The lens


The more you know about the lens, the functions of the lens, and the simple rules and configurations that you can set up with lens functions, the easier it will be to create the images you want.


Focal Length

The focal length of a lens refers to the distance from the center of the lens to the point on the image sensor where the image is in focus.

Focal length is measured in millimeters. For camcorders with optical zoom lenses, you can determine the magnification, or “x” factor of your camcorder by dividing the second number in the focal length by the first. For example, a camcorder with a 35mm-350mm lens would have a 10x optical zoom.

Wide Angle – A focal length below 39mm. Subject remains in focus closer to the lens and more distant objects appear out of focus.

Telephoto – A focal length of 85mm or more. Focuses on subjects at a distance.

Depth of Field

Depth of field refers to the area that remains in focus using a specific focal length. A wide angle shot of a scene at a distance has a greater depth of field than a telephoto shot of the same scene.

A Simple Guide to Depth of Field

Larger apertures (smaller F-stop number) and closer focusing distances produce a shallower depth of field.


Zoom Function and Changing Focal Length
Manual – zoom ring on lens zoom in and out carefully to avoid unwanted irregular zoom speeds. Zooming too fast may cause lag between zoom speed and camcorder lens pickup speed.

Zoom in – lens becomes a telephoto lens with a longer focal length (85mm, 105mm) and a shallower depth of field.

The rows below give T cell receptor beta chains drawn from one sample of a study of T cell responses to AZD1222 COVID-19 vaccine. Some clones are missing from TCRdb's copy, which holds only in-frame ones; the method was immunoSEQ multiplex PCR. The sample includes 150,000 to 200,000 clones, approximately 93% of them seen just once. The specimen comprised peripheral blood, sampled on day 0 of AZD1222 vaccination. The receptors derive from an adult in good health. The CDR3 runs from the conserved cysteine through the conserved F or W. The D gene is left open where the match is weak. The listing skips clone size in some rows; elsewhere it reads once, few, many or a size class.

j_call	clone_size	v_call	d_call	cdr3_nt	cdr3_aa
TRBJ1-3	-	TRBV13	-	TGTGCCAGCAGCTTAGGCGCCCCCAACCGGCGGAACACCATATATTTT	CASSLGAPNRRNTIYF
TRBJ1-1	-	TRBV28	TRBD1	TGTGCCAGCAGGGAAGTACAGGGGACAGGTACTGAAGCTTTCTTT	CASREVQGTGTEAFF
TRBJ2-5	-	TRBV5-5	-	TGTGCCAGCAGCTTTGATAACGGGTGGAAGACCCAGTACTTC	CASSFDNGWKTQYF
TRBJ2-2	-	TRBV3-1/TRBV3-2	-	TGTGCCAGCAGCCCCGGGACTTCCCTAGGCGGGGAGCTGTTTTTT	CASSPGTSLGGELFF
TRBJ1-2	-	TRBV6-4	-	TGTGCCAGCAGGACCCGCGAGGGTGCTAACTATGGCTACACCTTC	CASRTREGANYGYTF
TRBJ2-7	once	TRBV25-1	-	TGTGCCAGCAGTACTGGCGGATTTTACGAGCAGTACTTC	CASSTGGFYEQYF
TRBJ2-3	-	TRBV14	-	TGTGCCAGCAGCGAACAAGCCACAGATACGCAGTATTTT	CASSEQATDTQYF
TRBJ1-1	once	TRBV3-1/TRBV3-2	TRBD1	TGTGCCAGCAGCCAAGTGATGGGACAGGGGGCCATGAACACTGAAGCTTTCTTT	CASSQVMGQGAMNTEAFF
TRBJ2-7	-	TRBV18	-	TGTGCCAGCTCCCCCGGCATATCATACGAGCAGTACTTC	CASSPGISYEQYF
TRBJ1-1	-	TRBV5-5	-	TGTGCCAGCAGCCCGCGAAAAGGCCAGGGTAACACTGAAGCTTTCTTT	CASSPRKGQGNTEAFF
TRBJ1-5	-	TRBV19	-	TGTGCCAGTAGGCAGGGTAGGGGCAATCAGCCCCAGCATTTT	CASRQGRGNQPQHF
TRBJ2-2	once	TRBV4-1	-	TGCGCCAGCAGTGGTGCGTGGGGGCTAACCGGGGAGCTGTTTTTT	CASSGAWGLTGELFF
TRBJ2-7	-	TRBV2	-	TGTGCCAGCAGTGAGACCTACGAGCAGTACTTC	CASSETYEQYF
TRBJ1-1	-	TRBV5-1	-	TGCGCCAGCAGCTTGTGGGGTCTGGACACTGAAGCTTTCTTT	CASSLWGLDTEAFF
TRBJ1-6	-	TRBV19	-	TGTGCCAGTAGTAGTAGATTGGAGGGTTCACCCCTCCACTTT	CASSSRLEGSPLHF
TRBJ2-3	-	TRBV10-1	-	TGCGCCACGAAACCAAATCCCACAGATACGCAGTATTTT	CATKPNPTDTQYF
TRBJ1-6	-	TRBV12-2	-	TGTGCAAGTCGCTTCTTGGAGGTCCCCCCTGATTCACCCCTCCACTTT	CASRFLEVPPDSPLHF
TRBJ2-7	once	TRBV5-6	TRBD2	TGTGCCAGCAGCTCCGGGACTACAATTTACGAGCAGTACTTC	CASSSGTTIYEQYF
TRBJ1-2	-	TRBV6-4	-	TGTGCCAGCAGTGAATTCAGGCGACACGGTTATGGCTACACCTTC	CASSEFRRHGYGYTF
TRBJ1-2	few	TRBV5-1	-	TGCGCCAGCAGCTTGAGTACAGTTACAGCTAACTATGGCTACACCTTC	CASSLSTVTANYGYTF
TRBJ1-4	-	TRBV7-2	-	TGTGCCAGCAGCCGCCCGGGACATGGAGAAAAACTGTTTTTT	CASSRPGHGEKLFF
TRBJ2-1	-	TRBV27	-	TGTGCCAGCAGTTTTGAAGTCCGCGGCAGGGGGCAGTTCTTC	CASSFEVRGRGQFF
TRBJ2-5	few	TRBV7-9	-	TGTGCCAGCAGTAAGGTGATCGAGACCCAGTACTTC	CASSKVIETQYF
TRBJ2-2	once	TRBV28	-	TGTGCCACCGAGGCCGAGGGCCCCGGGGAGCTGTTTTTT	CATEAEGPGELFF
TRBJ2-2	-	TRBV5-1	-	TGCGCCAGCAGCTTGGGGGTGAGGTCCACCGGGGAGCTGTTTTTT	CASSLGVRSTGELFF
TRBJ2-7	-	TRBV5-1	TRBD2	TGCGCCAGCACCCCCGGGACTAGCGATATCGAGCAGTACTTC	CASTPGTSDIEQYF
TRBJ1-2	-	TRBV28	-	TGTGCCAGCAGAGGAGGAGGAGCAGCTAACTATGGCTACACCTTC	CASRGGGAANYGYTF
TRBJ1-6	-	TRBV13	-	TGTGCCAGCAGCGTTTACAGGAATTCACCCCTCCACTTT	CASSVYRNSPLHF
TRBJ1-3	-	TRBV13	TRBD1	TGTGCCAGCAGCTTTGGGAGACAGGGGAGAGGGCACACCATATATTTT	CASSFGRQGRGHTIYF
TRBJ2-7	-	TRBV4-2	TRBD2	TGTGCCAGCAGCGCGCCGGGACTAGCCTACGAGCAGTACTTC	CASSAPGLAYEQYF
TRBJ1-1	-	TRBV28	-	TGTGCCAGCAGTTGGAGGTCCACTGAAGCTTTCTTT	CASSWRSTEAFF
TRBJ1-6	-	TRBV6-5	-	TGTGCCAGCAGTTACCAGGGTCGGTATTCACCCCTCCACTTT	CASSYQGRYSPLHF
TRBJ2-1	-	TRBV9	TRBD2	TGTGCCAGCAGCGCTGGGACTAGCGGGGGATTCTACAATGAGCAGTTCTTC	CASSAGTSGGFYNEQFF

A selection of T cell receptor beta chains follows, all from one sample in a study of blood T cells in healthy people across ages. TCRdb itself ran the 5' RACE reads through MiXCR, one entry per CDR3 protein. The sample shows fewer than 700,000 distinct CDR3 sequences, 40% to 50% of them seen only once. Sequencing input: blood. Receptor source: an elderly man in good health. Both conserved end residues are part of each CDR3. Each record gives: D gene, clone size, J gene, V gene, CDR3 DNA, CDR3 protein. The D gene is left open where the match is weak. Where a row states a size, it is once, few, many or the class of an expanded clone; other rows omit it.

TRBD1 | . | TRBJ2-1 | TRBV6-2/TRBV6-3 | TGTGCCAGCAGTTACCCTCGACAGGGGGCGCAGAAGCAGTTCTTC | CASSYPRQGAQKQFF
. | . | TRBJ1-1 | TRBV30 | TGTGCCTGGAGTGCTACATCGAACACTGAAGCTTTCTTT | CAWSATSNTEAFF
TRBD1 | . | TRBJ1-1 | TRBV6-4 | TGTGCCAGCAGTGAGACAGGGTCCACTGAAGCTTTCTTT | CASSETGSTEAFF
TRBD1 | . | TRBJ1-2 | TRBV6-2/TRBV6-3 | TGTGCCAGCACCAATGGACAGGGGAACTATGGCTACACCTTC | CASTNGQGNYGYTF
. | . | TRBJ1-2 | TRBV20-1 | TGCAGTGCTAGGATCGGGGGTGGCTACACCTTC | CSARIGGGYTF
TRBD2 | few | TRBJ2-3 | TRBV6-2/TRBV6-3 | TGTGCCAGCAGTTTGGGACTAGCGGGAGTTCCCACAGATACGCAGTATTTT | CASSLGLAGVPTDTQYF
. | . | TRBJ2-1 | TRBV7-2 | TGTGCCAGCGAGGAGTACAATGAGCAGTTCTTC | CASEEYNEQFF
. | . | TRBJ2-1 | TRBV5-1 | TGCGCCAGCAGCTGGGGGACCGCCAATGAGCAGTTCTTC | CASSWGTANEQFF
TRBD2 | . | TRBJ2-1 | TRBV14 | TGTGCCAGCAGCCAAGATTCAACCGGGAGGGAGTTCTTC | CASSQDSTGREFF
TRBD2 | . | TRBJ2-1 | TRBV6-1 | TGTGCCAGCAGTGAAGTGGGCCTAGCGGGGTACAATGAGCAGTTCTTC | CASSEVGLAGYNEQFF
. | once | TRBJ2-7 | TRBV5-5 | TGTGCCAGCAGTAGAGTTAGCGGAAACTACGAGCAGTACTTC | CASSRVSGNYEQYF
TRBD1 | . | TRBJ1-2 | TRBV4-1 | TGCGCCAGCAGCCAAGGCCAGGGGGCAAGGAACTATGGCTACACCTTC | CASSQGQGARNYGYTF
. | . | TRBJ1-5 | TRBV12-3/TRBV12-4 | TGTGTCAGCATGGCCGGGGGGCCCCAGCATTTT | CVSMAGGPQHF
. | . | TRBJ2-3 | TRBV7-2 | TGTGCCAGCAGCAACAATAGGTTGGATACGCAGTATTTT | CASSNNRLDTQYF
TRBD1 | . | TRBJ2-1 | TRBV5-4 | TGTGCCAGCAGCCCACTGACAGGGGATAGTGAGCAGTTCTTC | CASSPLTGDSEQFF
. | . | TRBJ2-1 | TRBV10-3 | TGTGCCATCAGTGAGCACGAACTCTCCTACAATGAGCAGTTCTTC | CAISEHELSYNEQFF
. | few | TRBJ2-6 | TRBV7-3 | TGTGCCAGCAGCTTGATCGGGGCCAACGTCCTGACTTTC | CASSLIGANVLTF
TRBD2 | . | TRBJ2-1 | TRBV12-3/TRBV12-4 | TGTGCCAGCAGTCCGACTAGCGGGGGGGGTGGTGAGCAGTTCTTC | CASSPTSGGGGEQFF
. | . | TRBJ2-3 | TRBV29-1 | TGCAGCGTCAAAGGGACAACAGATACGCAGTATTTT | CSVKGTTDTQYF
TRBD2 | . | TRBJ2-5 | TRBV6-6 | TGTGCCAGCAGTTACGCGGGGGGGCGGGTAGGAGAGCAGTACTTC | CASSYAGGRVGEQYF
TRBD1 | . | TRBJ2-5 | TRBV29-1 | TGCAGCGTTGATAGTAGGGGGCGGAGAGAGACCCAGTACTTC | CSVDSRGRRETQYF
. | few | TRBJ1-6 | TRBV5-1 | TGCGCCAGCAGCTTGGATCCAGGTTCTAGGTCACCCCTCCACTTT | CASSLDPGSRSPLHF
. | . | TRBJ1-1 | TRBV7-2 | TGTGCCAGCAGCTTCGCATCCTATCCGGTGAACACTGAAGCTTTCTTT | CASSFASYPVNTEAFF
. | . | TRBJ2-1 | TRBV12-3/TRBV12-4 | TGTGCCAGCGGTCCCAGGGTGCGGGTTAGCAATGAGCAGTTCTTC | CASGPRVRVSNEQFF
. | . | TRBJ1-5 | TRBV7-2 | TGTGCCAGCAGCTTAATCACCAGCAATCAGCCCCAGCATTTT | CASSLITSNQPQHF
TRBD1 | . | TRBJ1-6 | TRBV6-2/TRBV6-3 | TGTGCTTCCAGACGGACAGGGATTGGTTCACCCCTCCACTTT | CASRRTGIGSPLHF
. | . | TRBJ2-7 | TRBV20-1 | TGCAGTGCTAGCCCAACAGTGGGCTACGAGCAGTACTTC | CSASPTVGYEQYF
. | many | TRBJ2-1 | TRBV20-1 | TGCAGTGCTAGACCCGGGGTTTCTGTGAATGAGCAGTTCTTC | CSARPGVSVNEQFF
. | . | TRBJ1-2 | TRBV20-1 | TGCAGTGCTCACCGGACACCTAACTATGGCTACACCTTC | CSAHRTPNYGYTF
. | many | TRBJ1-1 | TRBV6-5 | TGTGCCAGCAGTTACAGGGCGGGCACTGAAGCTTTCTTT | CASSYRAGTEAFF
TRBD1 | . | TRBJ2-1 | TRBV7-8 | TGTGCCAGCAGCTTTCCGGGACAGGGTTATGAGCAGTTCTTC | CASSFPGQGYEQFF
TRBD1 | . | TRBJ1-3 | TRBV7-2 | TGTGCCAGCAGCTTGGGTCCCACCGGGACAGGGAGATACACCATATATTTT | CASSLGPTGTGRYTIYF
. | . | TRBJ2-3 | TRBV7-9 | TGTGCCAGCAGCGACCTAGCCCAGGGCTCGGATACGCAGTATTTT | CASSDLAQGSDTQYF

Zoom out – lens become a wider angle lens with a shorter focal length (28mm, 35mm, or 50mm) and deeper depth of field

Zoom lever responds to finger pressure – more pressure, faster zoom; less pressure, slower zoom

Handle “rocker” zoom – on top of handle
Set the speed using handle zoom controls on the camera

Handle zoom switch can be set to OFF so that you can only use manual or power zoom

Neutral Density Filter

Restricts the amount of light coming into the lens.

Use in very bright conditions because the ND filter suppresses light refraction common in video. Light refraction is a lightwave that separates and changes direction. Refraction appears as a prism or series of circles or reflections on the image.

The iris controls the amount of light entering the lens. It can be adjusted for any type of lighting situation, or it can be closed entirely, letting no light in.


The aperture settings are indicated by f-stop values. When the aperture is open, the f-stop value decreases, and when it is closed, the f-stop value increases.

An f-stop of 2.8 (written f/2.8) indicates a wide aperture, letting in more light. An f-stop of f/11 indicates a small aperture, letting in less light.

Aperture opening effects the sharpness of an image. A sequence shot at f11 will be sharper than a sequence shot at f/2.8. However, f/11 requires more light.

Auto – Set the AUTO/MANUAL switch to AUTO
Manual –In the camcorder menu > CAMERA SET > IRIS/EXPOSURE > IRIS
set the AUTO/MANUAL switch on the camcorder to MANUAL
use the iris/aperture ring to adjust setting manually

A Simple Explanation of F-Stop